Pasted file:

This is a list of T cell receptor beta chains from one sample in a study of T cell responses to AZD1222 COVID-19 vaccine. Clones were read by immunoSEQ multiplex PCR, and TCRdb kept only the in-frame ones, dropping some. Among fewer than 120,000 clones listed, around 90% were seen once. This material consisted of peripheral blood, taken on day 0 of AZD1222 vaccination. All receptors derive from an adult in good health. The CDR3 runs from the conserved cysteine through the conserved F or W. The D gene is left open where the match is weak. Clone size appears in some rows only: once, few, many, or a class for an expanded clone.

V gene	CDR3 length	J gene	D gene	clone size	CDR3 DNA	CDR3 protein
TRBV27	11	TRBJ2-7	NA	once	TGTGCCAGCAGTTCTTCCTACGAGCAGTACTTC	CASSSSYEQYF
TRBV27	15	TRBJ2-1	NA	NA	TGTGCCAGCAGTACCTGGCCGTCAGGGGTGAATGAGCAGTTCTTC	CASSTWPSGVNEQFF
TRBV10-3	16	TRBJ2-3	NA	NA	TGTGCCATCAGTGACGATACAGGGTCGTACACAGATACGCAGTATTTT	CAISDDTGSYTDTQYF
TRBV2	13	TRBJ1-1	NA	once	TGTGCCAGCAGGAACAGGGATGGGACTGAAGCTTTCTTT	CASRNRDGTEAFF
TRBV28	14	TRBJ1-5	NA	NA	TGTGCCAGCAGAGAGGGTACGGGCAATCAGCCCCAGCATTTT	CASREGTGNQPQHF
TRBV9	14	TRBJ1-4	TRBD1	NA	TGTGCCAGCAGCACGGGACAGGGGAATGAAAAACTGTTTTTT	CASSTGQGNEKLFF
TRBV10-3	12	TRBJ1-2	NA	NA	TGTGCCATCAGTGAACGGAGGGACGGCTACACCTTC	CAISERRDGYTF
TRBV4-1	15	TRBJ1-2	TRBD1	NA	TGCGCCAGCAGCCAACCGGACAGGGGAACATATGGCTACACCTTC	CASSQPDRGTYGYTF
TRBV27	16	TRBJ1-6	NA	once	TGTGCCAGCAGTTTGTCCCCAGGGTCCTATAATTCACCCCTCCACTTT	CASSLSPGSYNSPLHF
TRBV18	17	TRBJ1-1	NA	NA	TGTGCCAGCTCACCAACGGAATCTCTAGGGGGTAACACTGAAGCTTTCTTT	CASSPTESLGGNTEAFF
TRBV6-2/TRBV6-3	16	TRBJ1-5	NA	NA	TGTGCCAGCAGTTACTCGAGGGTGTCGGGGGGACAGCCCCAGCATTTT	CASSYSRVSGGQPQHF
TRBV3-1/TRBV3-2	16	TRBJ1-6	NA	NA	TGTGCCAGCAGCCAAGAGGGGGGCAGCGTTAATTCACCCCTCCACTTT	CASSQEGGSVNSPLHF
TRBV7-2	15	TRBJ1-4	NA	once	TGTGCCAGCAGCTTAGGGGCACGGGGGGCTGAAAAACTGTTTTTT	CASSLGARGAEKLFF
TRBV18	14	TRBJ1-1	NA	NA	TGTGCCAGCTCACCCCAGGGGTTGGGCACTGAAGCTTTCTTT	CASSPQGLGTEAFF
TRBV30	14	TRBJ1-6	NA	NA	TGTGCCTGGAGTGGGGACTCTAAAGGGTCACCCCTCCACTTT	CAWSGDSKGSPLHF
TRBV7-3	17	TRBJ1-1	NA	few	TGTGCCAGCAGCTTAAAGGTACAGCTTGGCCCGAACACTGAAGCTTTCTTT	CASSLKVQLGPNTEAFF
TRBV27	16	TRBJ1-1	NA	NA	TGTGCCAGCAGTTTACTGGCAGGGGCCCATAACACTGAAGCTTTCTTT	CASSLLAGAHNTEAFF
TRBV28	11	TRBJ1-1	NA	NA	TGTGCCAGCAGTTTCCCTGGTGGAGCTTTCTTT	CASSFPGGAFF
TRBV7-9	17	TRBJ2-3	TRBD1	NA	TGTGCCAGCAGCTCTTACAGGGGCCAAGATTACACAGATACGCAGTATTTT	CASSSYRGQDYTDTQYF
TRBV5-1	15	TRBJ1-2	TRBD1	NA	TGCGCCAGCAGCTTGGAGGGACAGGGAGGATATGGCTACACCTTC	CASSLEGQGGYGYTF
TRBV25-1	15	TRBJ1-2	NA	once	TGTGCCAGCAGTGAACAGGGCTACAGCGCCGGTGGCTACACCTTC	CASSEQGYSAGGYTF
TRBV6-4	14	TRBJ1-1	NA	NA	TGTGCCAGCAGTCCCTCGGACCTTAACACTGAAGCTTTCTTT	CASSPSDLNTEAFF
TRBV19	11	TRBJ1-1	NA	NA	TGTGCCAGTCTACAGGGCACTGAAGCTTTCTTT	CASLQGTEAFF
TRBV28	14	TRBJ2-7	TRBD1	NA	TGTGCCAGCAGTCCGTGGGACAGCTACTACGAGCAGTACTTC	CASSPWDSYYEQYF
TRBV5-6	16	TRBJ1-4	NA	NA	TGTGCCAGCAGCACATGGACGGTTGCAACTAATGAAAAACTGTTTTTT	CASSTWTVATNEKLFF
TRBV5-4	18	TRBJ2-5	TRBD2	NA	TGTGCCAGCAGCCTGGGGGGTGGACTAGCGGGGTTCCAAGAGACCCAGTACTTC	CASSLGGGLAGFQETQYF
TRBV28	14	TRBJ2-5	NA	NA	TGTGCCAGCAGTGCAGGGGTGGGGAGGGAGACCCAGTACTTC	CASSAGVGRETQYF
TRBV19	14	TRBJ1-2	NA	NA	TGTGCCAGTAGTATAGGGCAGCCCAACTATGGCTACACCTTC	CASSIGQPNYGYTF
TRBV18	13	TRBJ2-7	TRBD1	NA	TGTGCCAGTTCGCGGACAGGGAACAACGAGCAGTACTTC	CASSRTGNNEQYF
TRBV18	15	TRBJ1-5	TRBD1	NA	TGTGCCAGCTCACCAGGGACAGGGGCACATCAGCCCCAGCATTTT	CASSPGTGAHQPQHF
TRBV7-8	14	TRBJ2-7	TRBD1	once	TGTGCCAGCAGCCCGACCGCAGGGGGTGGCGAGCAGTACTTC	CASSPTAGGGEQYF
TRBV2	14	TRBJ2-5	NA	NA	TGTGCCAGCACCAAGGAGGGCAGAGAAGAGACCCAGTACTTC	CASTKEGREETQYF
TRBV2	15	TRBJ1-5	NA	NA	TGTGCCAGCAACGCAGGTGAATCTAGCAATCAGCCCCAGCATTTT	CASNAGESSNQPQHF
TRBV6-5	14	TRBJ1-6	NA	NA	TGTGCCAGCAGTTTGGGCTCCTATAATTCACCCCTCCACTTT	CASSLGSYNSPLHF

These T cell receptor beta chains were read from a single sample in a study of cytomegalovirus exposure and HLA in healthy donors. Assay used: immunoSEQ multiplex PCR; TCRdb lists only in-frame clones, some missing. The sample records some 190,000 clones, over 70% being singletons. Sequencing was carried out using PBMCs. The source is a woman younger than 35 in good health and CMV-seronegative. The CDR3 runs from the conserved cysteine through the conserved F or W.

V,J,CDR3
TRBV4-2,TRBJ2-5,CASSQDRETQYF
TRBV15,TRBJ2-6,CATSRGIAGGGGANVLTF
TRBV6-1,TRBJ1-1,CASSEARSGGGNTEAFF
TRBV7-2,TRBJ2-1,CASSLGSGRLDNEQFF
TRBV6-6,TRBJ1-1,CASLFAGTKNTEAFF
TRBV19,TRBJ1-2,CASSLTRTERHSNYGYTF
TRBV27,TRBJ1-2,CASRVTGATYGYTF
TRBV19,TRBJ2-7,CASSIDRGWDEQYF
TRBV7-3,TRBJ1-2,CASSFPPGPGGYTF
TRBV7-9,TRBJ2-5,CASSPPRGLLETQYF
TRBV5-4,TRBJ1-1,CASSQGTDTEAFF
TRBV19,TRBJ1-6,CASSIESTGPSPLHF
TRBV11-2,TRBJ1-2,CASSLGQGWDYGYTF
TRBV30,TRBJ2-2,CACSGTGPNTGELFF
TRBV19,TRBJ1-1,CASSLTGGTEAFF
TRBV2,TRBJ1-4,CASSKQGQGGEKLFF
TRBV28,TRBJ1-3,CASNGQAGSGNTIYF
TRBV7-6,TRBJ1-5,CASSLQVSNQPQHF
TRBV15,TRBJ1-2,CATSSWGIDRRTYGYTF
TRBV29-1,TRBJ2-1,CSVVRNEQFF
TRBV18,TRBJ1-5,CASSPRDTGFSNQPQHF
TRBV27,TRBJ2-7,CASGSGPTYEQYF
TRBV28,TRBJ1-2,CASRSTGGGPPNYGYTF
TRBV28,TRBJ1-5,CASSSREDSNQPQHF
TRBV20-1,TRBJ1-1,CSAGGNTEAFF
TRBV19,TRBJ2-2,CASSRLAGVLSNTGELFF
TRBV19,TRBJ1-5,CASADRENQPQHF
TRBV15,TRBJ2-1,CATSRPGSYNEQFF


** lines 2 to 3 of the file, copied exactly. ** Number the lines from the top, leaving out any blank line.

V gene	CDR3 length	J gene	D gene	clone size	CDR3 DNA	CDR3 protein
TRBV27	11	TRBJ2-7	NA	once	TGTGCCAGCAGTTCTTCCTACGAGCAGTACTTC	CASSSSYEQYF